I was under the impression that the mitzvah of wearing tzitzit only applies to the daytime. But then I heard that many have the custom to wear tzitzit during the night as well. Can you explain the reason behind this?


Before getting into the reasons behind this custom, let’s clarify the basic halachah regarding tzitzit at night.

The verse states regarding tzitzit, “This shall be fringes for you, and you will see them . . .”1 The Talmud infers that a “nighttime garment”—worn at a time when things aren’t normally “seen”—is exempt from tzitzit.2

Now, what is a “nighttime garment”?

Exemption Applies to Timeframe

Some authorities, most notably Maimonides,3 maintain that the Torah’s exemption focuses on the time the garment is worn. Therefore, any garment worn at night, even if it is a garment designated to be worn by day, is not required to have tzitzit attached to it.

Conversely, any garment worn by day, even if it is a garment designated for the night, is required to have tzitzit attached to it before it is worn, because the tzitzit can be seen at the time the garment is worn.4

Exemption Applies to Type of Garment

Others, most notably Rabbeinu Asher,5 maintain that the Torah exempts only a garment designated for the night. According to this view, there is no obligation to attach tzitzit to such a garment, even if it is worn during the day, since it was made to be worn only at a time when it is not meant to be seen.

The opposite is also true: a garment which is designated for the day, or which is designated for both day and night, requires tzitzit even if it is worn at night.6

The Halachah

Since it has not been clarified which opinion the halachah follows, we follow both opinions. Hence, one should attach tzitzit to a garment that is designated for the day (or for both day and night) even if worn at night, and conversely, one should attach tzitzit to a garment designated to be worn at night, if it is also worn during the day.

However, with regard to making a blessing, we follow the rule that “whenever there is a doubt regarding the recitation of blessings [of Rabbinic origin], the more lenient view should be followed.” Therefore, we only recite a blessing on tzitzit during the daytime, and only on a garment designated for the day, or one designated for both day and night.7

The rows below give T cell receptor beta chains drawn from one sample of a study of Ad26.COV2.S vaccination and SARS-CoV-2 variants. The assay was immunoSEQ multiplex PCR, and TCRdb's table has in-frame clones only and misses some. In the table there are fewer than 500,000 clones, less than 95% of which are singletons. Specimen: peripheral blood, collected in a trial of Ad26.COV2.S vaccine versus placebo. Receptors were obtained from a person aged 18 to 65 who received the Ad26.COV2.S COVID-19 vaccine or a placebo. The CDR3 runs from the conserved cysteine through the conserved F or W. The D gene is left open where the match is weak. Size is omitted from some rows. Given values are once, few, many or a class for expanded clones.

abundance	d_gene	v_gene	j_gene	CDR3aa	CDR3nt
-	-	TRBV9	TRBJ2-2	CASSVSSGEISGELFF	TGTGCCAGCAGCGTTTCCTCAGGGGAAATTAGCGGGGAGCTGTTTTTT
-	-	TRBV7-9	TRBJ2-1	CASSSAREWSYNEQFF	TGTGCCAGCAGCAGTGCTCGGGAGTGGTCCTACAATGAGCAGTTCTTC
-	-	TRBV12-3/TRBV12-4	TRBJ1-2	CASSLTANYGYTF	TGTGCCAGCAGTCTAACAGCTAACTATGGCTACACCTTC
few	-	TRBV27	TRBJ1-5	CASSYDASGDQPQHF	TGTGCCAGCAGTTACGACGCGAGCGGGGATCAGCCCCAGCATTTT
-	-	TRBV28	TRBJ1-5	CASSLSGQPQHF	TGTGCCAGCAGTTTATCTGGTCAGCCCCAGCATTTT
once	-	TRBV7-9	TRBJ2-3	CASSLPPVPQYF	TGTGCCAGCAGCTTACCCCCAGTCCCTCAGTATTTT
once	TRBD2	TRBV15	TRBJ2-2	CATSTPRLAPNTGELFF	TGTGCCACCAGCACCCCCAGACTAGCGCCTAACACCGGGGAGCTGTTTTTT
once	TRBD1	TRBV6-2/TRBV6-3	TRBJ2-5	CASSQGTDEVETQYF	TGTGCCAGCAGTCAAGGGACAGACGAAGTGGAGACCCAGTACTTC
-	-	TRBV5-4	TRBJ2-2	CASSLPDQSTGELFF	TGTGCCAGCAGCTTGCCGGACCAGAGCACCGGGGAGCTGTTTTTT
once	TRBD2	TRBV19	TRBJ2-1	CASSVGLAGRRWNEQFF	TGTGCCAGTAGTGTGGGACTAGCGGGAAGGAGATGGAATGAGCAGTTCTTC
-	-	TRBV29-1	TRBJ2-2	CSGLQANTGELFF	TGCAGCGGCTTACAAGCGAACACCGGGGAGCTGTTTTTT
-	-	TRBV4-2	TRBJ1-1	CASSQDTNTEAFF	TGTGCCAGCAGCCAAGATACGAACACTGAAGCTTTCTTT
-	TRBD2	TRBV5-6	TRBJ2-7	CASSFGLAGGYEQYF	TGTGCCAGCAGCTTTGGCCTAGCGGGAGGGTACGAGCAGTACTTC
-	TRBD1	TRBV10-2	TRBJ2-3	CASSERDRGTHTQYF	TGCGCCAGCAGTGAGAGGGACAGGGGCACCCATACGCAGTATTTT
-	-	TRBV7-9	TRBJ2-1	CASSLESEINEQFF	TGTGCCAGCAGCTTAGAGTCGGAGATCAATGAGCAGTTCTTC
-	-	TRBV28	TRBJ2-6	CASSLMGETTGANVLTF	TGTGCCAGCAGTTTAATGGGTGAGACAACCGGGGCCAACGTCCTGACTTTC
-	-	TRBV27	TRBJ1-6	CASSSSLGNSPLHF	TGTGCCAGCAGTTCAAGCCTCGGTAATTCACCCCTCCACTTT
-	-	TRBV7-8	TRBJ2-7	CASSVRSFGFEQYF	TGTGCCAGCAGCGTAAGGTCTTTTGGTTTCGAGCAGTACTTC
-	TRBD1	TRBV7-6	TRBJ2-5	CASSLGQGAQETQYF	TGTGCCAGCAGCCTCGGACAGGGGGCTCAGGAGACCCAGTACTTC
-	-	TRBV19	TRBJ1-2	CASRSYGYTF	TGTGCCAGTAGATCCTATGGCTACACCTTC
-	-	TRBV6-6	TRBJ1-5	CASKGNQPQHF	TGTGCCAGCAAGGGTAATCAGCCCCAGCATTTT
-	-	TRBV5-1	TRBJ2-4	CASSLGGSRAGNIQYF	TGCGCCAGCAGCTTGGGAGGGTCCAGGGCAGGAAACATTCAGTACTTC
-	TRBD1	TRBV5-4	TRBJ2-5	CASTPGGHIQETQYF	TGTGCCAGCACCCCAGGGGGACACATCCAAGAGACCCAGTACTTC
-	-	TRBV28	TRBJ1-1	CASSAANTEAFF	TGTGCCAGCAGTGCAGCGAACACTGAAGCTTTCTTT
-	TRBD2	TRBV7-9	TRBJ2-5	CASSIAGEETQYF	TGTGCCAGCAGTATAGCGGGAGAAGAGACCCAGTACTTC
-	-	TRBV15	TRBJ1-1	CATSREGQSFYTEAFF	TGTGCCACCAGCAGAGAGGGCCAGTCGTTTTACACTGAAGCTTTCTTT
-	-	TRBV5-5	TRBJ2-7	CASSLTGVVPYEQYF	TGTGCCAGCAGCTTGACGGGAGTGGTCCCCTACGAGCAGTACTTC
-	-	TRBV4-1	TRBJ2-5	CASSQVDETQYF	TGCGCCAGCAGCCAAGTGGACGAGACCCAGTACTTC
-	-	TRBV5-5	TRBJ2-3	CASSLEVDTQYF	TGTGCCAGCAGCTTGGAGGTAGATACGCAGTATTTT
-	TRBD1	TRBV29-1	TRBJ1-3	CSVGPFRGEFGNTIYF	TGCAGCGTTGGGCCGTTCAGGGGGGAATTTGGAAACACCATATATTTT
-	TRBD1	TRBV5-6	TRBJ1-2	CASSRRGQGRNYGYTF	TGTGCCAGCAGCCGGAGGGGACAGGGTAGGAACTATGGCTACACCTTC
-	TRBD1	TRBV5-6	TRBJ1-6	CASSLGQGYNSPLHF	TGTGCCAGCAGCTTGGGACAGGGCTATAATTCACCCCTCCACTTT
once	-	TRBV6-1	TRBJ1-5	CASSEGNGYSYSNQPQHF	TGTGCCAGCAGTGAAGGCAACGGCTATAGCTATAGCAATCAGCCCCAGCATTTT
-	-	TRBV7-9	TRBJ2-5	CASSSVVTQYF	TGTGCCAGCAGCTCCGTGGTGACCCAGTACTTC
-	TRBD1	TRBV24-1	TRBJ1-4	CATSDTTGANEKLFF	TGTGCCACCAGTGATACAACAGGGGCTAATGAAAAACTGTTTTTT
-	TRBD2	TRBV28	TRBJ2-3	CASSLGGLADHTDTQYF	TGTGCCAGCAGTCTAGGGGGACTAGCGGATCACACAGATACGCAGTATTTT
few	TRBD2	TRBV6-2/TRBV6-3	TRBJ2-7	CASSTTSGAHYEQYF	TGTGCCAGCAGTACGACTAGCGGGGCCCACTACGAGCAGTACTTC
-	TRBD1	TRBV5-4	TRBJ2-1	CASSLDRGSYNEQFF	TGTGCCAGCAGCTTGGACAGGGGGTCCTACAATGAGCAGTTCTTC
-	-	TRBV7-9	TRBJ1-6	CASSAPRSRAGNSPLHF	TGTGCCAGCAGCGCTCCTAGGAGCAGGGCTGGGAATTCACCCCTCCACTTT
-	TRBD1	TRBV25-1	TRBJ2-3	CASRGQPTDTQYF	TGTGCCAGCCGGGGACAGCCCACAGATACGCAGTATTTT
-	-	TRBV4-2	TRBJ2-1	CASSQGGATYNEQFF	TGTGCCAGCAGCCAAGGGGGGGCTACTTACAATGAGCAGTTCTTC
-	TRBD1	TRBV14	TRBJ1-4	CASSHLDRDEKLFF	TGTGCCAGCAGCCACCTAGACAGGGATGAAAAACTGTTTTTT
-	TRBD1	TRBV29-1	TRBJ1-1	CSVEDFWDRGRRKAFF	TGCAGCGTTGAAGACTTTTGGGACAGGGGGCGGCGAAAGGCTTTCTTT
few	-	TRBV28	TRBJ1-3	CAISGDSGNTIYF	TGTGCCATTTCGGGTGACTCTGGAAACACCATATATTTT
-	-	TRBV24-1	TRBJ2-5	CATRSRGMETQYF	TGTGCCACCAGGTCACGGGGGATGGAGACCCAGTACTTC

We can now return to the original question: Why wear tzitzit at night?

Rabbi Schneur Zalman of Liadi, in his Siddur, lists three reasons why one should wear tzitzit to bed:

Sleeping In

Although the Talmud and Code of Jewish Law encourage us to wake at midnight, or at the very least before daybreak, to learn Torah, nowadays most people wake up after dawn (since the alarm clock no longer consists of a rooster crowing . . .). Thus, as soon as the day begins, the tzitzit you are wearing provide you with a mitzvah even while you sleep.8


Additionally, although strictly speaking, one is allowed to touch and put on his clothes before washing his hands in the morning,9 the Zohar10 cautions against doing anything, including touching one’s clothes, before washing hands, due to the impure spirits that come to rest upon them during the night (for more on this, see here).11 Thus, if you want to wear tzitzit right when you wake up, but at the same time wish to follow the Zohar and not touch any clothes before washing your hands, the solution is to already be wearing tzitzit when you wake up.12

Spiritual Protection

The mystics, most notably Rabbi Yitzchak Luria (the Arizal), cautioned that for mystical reasons, although a tallit should only be worn during the daytime, one should always wear tzitzit (tallit katan) even when he goes to sleep at night (only taking it off to bathe) since it helps to protect from negative spiritual forces.13

Fulfilling the Mitzvah at Night

In our earlier discussion about which nighttime garments are exempt from tzitzit, we concluded that it wasn’t clear whether the halachah follows the opinion that nighttime garments are defined by the actual time they are worn (regardless of the type of garment) or whether they are defined by the type of garment (regardless of the current time of day). Nevertheless, the Tzemach Tzedek writes that it seems the halachah leans toward the second opinion (quoted earlier in the name of Rabbeinu Asher), that “nighttime garments” depend on the type of garment.

Based on this, any garment designated for both night and day would be obligated to have tzitzit attached, and one would fulfill the mitzvah of tzitzit by wearing it at night. Thus, by sleeping with tzitzit on a garment designated for both night and day, one would actually be fulfilling the mitzvah of tzitzit even while he slept at night (not just when he oversleeps into the daytime).14

Our sages teach us that the mitzvah of tzitzit is equivalent to all the mitzvahs15 and that one who is careful with this mitzvah merits to greet the Shechinah, the Divine Presence.16 Additionally, the tzitzit together with its four corners represent the ingathering of the exiles at the time of the final redemption.17 May our careful observance of this mitzvah bring about the final redemption speedily in our days!